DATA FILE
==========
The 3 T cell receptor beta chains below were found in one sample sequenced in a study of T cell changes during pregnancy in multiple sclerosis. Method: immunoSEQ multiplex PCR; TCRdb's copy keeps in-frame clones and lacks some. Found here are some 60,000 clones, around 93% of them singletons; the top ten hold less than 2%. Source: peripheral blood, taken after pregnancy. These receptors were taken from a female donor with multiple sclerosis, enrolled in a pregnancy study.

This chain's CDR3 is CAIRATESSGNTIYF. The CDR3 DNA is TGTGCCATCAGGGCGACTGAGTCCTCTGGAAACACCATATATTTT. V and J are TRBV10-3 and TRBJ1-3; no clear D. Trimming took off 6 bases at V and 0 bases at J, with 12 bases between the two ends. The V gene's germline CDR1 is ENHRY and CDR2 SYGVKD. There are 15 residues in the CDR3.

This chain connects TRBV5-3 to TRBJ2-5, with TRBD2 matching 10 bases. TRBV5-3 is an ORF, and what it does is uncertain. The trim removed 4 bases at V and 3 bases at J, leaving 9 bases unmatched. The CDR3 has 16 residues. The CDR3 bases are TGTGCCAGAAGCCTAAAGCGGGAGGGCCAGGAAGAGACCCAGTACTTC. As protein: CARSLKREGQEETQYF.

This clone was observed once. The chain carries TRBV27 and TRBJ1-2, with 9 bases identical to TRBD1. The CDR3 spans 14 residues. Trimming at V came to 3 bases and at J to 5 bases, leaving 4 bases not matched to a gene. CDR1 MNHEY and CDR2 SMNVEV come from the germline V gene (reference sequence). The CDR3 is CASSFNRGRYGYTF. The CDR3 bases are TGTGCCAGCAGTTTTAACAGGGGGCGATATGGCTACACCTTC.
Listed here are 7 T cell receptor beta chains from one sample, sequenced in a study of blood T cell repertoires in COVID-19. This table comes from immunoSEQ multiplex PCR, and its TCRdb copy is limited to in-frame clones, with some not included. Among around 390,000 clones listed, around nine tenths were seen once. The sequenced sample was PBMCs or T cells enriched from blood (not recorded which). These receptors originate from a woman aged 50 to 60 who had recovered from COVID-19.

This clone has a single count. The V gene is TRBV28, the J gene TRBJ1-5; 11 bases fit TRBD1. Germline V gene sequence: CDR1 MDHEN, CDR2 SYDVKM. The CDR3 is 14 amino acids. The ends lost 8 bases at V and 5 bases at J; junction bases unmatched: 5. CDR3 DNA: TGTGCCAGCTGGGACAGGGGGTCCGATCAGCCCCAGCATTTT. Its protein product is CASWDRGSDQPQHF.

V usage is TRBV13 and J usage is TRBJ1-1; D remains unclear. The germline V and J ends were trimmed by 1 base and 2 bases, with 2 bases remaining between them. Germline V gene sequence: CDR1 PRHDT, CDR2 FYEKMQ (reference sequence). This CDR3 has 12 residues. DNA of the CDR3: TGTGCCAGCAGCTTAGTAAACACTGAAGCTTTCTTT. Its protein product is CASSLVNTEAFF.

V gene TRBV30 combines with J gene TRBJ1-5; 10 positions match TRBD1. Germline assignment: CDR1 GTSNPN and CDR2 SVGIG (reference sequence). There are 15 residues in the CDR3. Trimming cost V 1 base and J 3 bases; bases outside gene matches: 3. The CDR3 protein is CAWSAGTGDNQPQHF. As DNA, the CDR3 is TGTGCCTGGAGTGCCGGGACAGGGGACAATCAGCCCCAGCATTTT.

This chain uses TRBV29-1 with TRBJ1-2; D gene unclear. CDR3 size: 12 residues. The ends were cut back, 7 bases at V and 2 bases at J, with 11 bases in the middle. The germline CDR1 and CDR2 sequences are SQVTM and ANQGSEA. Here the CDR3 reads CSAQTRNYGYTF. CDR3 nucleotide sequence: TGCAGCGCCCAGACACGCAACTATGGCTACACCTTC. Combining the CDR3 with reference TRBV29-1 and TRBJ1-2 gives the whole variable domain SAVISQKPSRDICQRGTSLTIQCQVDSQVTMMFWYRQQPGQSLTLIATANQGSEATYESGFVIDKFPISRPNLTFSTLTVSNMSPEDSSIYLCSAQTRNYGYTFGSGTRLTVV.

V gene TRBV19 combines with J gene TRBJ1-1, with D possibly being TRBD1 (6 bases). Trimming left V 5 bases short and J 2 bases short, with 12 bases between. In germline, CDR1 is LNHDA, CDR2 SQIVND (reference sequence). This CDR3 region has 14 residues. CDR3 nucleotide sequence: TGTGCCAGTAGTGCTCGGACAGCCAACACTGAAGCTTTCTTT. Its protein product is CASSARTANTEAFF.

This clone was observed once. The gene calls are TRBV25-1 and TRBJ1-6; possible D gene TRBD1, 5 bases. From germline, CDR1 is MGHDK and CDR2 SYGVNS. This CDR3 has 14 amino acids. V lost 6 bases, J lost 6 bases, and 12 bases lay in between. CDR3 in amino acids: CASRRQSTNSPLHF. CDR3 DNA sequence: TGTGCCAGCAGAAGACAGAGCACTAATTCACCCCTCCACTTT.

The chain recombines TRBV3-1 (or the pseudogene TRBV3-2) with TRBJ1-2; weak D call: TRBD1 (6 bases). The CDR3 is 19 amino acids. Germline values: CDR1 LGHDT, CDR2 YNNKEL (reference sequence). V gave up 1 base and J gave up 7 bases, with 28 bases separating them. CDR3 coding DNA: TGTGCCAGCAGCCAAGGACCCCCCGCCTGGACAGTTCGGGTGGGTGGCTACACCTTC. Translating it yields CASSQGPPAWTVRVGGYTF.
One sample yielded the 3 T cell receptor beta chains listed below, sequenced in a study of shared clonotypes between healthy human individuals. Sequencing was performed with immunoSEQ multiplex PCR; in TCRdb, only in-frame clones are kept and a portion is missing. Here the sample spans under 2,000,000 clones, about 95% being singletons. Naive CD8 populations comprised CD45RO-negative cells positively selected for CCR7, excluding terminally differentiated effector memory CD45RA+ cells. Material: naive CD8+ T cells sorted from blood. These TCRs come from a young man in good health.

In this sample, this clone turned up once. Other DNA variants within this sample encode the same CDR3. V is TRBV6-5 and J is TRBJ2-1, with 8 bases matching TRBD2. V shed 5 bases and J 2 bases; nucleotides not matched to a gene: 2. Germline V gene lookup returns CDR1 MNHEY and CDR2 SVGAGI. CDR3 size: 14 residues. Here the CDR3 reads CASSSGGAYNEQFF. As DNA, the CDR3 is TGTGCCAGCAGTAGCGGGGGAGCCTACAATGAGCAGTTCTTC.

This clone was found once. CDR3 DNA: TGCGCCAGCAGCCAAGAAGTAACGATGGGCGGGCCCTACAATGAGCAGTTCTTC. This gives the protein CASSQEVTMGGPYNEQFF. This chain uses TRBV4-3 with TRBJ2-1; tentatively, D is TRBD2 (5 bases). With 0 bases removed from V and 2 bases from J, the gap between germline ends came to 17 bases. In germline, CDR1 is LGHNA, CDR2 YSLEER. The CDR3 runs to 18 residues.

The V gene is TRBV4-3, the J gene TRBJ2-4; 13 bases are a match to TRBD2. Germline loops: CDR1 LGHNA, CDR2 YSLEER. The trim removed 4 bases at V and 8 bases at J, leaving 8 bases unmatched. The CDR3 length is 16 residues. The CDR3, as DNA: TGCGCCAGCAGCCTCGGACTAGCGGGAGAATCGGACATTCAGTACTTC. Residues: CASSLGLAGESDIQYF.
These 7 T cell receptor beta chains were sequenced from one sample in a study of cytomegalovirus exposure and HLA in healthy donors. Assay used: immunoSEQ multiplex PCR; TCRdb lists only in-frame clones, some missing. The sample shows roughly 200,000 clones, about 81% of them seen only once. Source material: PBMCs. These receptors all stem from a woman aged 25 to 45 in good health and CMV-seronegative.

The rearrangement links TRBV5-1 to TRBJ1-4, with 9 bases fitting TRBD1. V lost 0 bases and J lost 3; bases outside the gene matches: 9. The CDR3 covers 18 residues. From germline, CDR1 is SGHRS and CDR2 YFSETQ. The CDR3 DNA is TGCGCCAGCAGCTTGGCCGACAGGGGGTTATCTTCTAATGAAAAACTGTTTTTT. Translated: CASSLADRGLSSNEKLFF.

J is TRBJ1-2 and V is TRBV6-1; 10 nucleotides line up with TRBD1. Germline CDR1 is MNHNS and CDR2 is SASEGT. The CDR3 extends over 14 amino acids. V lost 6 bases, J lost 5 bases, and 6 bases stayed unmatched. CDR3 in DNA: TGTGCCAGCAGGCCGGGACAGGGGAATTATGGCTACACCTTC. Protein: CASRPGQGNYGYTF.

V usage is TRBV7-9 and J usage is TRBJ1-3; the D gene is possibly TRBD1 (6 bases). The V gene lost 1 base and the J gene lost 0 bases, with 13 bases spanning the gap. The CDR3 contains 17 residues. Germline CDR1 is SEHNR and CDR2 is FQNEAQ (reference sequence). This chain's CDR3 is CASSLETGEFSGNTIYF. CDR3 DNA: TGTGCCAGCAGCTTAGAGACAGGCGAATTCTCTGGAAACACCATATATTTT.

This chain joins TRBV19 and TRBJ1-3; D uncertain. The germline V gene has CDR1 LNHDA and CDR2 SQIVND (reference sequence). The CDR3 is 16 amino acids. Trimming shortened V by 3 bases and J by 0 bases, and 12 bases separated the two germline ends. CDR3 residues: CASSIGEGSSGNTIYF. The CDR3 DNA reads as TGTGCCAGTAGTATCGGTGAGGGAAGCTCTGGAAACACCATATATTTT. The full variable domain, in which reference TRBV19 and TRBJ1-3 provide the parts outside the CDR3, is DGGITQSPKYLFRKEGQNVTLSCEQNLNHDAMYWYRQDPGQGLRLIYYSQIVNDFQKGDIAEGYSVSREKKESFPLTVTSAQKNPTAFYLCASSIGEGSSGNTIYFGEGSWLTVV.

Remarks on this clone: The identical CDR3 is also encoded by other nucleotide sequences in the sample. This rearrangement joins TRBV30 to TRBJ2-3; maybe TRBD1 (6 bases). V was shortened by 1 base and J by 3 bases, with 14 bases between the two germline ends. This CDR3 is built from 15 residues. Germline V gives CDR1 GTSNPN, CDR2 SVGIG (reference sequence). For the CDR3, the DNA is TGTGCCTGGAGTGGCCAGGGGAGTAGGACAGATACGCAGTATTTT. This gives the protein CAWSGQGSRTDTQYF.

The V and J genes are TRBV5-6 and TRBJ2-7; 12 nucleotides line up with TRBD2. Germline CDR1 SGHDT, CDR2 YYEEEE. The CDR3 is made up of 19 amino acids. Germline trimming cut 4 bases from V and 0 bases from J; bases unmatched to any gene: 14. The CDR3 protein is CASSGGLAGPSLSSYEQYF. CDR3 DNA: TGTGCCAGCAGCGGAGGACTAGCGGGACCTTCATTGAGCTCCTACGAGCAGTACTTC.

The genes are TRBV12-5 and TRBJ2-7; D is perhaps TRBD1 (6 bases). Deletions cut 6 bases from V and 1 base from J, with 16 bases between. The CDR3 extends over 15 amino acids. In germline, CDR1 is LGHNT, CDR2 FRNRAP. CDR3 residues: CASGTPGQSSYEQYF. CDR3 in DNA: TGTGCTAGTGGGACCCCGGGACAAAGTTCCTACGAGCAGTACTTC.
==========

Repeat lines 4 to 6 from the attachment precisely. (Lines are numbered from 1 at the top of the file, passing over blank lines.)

This clone was observed once. The chain carries TRBV27 and TRBJ1-2, with 9 bases identical to TRBD1. The CDR3 spans 14 residues. Trimming at V came to 3 bases and at J to 5 bases, leaving 4 bases not matched to a gene. CDR1 MNHEY and CDR2 SMNVEV come from the germline V gene (reference sequence). The CDR3 is CASSFNRGRYGYTF. The CDR3 bases are TGTGCCAGCAGTTTTAACAGGGGGCGATATGGCTACACCTTC.
Listed here are 7 T cell receptor beta chains from one sample, sequenced in a study of blood T cell repertoires in COVID-19. This table comes from immunoSEQ multiplex PCR, and its TCRdb copy is limited to in-frame clones, with some not included. Among around 390,000 clones listed, around nine tenths were seen once. The sequenced sample was PBMCs or T cells enriched from blood (not recorded which). These receptors originate from a woman aged 50 to 60 who had recovered from COVID-19.

This clone has a single count. The V gene is TRBV28, the J gene TRBJ1-5; 11 bases fit TRBD1. Germline V gene sequence: CDR1 MDHEN, CDR2 SYDVKM. The CDR3 is 14 amino acids. The ends lost 8 bases at V and 5 bases at J; junction bases unmatched: 5. CDR3 DNA: TGTGCCAGCTGGGACAGGGGGTCCGATCAGCCCCAGCATTTT. Its protein product is CASWDRGSDQPQHF.